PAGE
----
I remember seeing the start of this in 2008. At the time i was working for a company doing video editing. One day we had 30 pending projects the next we had 2. That was the economy hitting then the genius that own the companies decided to use college kids to do the editing since Final Cut Pro was used so often. sadly they found out that was a mistake so Apple made Final Cut Pro X basically a idiot proof version. Still did not help. Moral of the story is the guys at the top are clueless all they care about is the size of their wallet. A thinning of the herd is needed very badly guys like Ari Emanuel who is the guy that Entourage based the Ari Gold character off need to get chopped. All of the consolidating and thinning of the worker bees is killing the industry.

  8. Mike says:

    Wouldnt bother me if they all went out of business.

  9. LT says:

    “Why TV gets ownership over Internet content production is baffling to me. But they do.”

    Actual payment to content creators is still greater in TV than the internet where nobody wants to pay content creators. Simple.

  10. Vickie says:

    Jill, buying Internet content site means tapping into great content just with one-time payment. As LT (above) rightly commented, content over the Net is free.

    Take my blog for example: http://vickie1.wordpress.com/

    it has great content, but I seem to be unable to attract an investor. Am actually thinking of installing “donation box”.

    So TV moguls instead of paying screen writers, can simply and cheaply delve into the open to all and free international pool of creativity and talent. Would’n't you like to get Manolos for free (or flea market price)?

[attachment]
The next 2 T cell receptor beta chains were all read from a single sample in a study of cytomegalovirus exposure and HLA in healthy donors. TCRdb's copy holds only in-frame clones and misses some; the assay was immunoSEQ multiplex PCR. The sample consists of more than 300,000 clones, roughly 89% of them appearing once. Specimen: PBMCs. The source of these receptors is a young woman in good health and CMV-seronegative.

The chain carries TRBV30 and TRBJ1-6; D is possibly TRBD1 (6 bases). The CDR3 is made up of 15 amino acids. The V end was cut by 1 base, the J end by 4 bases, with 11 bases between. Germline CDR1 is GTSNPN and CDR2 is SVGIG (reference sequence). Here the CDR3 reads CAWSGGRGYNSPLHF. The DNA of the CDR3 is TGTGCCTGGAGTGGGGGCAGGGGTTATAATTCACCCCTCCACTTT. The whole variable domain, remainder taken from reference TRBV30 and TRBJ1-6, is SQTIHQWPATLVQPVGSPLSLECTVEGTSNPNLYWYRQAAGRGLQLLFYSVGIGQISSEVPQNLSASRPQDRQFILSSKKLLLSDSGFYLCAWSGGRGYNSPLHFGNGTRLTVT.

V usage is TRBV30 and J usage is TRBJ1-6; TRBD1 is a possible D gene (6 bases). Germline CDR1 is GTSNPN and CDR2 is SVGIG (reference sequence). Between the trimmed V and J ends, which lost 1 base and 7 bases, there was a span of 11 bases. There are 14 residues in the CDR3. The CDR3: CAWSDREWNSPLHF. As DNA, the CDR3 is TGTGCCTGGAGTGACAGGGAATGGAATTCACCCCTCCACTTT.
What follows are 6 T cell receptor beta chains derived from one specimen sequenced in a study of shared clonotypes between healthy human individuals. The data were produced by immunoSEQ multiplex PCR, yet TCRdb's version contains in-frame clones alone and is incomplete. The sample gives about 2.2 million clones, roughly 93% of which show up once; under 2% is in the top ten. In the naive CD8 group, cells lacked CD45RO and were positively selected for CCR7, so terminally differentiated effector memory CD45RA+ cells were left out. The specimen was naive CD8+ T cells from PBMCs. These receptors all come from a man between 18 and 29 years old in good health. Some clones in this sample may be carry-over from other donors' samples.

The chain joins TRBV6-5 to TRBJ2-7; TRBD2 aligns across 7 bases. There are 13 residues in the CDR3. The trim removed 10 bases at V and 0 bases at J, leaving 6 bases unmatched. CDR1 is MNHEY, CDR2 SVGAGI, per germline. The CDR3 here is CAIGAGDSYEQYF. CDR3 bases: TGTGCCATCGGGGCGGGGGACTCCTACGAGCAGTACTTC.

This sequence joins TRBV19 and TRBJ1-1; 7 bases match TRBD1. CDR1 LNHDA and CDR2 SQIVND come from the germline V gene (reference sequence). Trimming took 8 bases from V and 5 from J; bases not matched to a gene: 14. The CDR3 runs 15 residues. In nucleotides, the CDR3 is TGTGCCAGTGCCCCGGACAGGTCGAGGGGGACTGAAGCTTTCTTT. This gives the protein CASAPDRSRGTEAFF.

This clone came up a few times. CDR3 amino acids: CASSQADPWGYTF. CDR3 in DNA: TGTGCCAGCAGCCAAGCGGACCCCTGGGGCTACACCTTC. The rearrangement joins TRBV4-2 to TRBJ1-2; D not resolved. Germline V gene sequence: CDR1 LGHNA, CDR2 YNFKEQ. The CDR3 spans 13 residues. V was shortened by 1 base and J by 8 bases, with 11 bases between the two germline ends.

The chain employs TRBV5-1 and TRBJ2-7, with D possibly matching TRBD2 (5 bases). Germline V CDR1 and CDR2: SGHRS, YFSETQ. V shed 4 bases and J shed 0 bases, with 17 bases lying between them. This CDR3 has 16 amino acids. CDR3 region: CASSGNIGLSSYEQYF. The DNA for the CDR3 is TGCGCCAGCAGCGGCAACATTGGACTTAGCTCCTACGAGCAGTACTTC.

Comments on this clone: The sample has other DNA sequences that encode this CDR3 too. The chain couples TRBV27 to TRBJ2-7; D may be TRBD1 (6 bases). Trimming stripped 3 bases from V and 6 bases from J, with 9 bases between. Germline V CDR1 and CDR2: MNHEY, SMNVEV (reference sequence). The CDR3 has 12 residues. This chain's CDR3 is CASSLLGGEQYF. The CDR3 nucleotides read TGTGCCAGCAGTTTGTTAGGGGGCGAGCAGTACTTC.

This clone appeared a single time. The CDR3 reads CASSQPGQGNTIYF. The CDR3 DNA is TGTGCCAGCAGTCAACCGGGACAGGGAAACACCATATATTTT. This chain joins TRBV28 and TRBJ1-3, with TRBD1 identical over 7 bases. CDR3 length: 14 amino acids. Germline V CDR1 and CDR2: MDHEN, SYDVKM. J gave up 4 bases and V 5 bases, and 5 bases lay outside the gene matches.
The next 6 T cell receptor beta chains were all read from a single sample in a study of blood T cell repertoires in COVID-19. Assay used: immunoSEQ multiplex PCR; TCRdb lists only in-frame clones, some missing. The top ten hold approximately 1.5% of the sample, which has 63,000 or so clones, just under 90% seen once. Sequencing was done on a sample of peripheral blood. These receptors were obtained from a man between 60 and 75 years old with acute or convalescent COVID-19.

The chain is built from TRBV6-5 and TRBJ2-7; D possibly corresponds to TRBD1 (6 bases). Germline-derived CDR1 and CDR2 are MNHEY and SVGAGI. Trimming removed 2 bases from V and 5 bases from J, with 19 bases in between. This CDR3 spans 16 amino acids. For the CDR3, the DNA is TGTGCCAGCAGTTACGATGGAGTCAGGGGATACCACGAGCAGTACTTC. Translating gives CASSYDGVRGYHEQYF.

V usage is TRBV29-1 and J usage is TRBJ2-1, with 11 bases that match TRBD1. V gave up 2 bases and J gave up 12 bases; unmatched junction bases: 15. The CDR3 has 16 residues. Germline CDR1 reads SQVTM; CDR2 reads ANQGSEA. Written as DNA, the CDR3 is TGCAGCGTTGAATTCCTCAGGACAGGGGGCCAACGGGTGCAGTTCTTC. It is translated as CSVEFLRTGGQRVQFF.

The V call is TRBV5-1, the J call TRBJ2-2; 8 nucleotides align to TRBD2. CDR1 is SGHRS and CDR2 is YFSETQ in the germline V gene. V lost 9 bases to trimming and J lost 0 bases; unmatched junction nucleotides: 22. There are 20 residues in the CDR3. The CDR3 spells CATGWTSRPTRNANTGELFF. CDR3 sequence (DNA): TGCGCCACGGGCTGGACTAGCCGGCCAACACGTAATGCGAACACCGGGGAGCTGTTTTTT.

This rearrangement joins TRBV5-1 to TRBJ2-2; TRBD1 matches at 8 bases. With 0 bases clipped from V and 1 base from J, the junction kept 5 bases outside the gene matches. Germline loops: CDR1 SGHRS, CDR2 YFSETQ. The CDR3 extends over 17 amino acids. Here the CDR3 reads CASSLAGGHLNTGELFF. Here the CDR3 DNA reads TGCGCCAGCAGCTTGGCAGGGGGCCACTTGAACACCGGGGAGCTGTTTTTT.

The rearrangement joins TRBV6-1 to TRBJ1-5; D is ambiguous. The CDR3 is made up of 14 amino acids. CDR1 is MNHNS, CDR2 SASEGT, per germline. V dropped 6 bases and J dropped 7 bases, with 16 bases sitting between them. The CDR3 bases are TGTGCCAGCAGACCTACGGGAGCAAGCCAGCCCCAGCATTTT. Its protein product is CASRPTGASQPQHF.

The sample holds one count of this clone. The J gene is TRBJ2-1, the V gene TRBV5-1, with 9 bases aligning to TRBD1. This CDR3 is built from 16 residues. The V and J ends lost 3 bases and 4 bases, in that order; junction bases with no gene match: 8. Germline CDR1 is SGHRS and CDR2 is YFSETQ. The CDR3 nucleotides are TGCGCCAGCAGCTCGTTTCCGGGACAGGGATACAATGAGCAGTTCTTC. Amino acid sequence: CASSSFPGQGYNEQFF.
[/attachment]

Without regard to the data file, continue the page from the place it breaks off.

1. observations on dark recesses of the web says:

      >it has great content, but I seem to be unable to attract an investor

      I’m sorry, but it does not have great content.

      1. Thomas Reed says:

        It doesn’t matter if she writes like J.K. Rowling or like Sarah Palin. There is nobody investing, because nobody has money to invest. Walmart has put the entrepreneurs out of business; they’ve been absorbed into the stockboy and greeter posts at your local WallyWorld. If they don’t invest, and if only ten percent of the American people know how to read, what makes you think anybody will pay writers of blogs or anything?
        Face it, people. Literacy is a dying ember. America is STOOPID and will stay STOOPID because the One Percent wants us STOOPID. Enjoy each other’s writing, because when we die, nobody here will read any more.

  11. Vickie says:

    Jill, buying Internet content site means tapping into great content just with one-time payment. As LT (above) rightly commented, content over the Net is free.

    Take my blog for example: http://vickie1.wordpress.com/

    it has great content, but I seem to be unable to attract an investor. Am actually thinking of installing “donation box”.

    So TV moguls instead of paying screen writers and footing costly productions, can simply and cheaply delve into the open to all and free international pool of creativity and talent. Would’n't you like to get Manolos for free (or flea market price)?

  12. zuzu says:

    But you fail to mention that these companies are also the internet providers, so dumping my cable tv service for watching internet content ISN’T the answer, as they will soon charge by the amount of broadband I use. Additionally, cost for only internet service is only $15-20 less than bundled service, because they don’t want you to dump cable. When the government agreed to ditch analog, they joined cable providers in taking away free access to television for people, a play for government control of tv when the time comes. One national cable company is on the origin, so the government regulates the cost, giving us “better service, better choices, than we have now, but if you like your cable company you can keep your cable company.”

  13. Paul B. says:

    The best scenes are these from the films you mentioned.